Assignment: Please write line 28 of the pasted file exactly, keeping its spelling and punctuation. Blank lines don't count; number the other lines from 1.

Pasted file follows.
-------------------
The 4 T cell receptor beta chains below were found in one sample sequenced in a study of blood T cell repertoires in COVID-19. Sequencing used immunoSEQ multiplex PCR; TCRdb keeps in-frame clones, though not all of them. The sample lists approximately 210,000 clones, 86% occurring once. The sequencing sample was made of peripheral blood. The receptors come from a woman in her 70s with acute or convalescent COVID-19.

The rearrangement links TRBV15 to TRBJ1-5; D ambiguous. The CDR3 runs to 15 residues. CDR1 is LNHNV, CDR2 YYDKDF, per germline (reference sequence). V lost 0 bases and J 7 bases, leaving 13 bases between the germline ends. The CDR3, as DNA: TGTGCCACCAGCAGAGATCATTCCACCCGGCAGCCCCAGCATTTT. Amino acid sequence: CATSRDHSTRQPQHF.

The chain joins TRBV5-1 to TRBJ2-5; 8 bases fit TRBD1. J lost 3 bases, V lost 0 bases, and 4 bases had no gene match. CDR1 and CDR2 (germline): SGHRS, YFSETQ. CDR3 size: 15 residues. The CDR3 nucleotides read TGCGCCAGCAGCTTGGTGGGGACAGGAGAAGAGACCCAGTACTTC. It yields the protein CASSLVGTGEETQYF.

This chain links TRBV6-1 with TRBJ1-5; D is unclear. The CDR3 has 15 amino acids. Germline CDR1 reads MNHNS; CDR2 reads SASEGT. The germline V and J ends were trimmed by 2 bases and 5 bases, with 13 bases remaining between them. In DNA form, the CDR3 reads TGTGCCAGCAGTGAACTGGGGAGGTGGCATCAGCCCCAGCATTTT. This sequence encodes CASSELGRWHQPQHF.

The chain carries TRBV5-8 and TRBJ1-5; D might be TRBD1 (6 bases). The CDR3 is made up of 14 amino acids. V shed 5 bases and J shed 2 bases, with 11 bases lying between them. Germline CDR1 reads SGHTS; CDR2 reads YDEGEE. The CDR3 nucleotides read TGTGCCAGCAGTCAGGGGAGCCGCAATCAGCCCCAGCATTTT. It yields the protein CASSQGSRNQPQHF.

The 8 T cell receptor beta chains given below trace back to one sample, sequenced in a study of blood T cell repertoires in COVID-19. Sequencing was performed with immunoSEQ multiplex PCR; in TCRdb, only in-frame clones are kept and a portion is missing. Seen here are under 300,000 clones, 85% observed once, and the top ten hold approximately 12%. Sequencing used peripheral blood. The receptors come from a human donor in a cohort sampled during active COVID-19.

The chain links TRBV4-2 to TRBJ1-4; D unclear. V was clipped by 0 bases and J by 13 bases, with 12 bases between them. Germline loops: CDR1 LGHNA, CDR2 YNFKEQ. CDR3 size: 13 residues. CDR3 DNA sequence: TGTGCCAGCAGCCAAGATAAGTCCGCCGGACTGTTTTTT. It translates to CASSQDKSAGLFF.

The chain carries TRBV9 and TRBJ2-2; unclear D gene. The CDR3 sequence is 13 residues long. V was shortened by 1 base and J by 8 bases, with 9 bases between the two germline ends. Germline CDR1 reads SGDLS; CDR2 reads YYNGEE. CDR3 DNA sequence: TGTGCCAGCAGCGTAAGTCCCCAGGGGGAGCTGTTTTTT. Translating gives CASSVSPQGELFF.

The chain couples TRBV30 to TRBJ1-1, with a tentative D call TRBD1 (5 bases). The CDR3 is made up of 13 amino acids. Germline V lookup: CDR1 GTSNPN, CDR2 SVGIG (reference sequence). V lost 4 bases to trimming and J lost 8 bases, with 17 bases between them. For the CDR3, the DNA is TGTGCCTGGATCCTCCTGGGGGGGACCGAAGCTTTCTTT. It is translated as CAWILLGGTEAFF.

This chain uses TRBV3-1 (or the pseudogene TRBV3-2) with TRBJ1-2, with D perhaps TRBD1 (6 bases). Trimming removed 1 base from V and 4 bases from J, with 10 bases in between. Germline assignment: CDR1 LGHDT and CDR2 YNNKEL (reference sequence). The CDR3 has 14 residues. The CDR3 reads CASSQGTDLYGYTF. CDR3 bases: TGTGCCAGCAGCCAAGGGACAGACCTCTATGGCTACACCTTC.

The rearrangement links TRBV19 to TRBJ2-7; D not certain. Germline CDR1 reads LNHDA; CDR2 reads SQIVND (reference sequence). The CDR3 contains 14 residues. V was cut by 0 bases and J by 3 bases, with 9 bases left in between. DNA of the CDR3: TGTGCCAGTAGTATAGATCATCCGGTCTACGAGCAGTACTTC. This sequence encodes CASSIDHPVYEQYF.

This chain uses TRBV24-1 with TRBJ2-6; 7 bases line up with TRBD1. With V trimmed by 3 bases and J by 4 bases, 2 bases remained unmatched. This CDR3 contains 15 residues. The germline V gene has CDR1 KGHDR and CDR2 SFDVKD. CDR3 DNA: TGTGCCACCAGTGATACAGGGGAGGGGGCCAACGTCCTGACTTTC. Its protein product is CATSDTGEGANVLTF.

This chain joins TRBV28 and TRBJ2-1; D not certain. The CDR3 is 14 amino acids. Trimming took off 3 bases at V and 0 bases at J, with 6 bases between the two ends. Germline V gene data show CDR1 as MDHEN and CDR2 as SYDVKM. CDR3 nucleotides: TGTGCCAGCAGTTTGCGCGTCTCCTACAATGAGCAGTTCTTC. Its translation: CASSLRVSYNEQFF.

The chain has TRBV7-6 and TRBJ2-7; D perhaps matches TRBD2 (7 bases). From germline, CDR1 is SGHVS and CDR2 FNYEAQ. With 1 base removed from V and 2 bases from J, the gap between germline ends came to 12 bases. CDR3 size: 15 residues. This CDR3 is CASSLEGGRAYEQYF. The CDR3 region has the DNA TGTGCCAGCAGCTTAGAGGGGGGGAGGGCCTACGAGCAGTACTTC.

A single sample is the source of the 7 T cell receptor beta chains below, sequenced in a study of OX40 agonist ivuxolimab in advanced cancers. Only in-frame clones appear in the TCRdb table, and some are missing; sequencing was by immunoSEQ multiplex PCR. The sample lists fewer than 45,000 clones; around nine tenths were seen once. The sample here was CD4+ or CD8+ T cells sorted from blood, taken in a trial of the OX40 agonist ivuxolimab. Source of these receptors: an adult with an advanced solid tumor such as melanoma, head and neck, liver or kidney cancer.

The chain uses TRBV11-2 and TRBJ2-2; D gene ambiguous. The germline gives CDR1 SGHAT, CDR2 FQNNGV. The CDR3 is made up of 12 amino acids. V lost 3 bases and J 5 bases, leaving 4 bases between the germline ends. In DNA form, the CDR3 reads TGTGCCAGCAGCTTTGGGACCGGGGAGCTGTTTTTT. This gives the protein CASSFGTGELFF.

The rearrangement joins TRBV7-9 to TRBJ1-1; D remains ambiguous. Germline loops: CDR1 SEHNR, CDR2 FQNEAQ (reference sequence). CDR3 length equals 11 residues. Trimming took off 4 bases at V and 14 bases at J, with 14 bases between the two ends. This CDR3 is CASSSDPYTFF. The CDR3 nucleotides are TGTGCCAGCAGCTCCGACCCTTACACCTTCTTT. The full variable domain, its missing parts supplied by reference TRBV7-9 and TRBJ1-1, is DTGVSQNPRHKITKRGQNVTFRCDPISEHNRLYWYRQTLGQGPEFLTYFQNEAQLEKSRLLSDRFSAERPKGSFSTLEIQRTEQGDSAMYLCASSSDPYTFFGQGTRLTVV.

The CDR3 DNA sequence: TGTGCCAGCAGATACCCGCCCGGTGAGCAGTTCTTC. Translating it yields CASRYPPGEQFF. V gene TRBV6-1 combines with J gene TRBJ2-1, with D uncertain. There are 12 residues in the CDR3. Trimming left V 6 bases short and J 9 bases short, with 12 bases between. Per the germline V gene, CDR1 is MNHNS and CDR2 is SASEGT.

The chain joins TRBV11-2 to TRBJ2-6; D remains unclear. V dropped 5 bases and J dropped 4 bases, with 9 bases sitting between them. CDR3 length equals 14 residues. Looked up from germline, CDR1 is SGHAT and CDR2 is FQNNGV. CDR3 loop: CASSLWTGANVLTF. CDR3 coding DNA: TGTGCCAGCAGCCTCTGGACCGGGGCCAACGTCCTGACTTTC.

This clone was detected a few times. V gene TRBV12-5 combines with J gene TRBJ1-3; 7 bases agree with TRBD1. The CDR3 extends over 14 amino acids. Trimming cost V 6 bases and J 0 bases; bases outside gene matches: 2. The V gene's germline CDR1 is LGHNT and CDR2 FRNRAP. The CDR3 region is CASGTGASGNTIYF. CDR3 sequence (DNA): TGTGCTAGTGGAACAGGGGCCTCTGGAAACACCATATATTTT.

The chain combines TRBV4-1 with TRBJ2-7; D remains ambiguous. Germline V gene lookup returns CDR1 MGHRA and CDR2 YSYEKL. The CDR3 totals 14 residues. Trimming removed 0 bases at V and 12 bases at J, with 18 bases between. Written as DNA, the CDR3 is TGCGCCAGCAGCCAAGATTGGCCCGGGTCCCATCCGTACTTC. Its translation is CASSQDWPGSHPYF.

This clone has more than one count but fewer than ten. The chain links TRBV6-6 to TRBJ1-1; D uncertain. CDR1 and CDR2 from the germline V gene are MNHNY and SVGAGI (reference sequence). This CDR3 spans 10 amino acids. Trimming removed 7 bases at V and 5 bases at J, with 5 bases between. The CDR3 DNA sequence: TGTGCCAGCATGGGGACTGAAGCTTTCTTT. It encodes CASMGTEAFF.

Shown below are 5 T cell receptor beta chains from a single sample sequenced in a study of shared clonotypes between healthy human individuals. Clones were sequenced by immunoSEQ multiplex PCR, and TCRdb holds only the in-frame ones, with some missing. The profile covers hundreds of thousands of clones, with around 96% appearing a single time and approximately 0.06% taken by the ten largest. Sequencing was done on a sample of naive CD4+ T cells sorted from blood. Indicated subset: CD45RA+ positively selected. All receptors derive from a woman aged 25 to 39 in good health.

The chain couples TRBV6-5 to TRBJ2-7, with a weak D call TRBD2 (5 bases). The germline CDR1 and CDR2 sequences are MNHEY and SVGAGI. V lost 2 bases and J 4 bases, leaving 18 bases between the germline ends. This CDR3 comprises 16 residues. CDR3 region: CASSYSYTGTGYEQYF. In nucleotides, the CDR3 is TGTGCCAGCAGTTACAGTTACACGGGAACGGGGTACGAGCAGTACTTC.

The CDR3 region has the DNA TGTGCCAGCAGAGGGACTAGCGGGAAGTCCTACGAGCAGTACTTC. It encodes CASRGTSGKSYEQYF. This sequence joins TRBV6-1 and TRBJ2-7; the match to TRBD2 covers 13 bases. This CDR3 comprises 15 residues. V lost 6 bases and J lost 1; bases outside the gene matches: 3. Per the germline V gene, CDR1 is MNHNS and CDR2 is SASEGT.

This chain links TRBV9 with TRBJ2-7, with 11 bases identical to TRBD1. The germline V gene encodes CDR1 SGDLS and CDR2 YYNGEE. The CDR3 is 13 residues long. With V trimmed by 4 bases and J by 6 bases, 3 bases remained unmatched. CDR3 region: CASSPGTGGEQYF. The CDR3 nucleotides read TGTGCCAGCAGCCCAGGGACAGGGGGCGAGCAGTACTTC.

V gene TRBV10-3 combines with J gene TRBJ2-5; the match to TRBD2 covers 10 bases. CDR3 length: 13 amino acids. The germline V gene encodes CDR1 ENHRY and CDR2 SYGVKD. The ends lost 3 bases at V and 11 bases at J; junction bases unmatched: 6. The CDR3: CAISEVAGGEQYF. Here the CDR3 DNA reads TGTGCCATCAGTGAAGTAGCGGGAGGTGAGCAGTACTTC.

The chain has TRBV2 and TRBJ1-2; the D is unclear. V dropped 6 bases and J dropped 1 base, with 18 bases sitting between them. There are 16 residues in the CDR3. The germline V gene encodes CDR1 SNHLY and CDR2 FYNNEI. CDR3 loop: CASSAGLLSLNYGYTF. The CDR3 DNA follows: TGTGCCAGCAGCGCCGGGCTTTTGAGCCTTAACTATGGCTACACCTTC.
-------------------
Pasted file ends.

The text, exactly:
The chain has TRBV2 and TRBJ1-2; the D is unclear. V dropped 6 bases and J dropped 1 base, with 18 bases sitting between them. There are 16 residues in the CDR3. The germline V gene encodes CDR1 SNHLY and CDR2 FYNNEI. CDR3 loop: CASSAGLLSLNYGYTF. The CDR3 DNA follows: TGTGCCAGCAGCGCCGGGCTTTTGAGCCTTAACTATGGCTACACCTTC.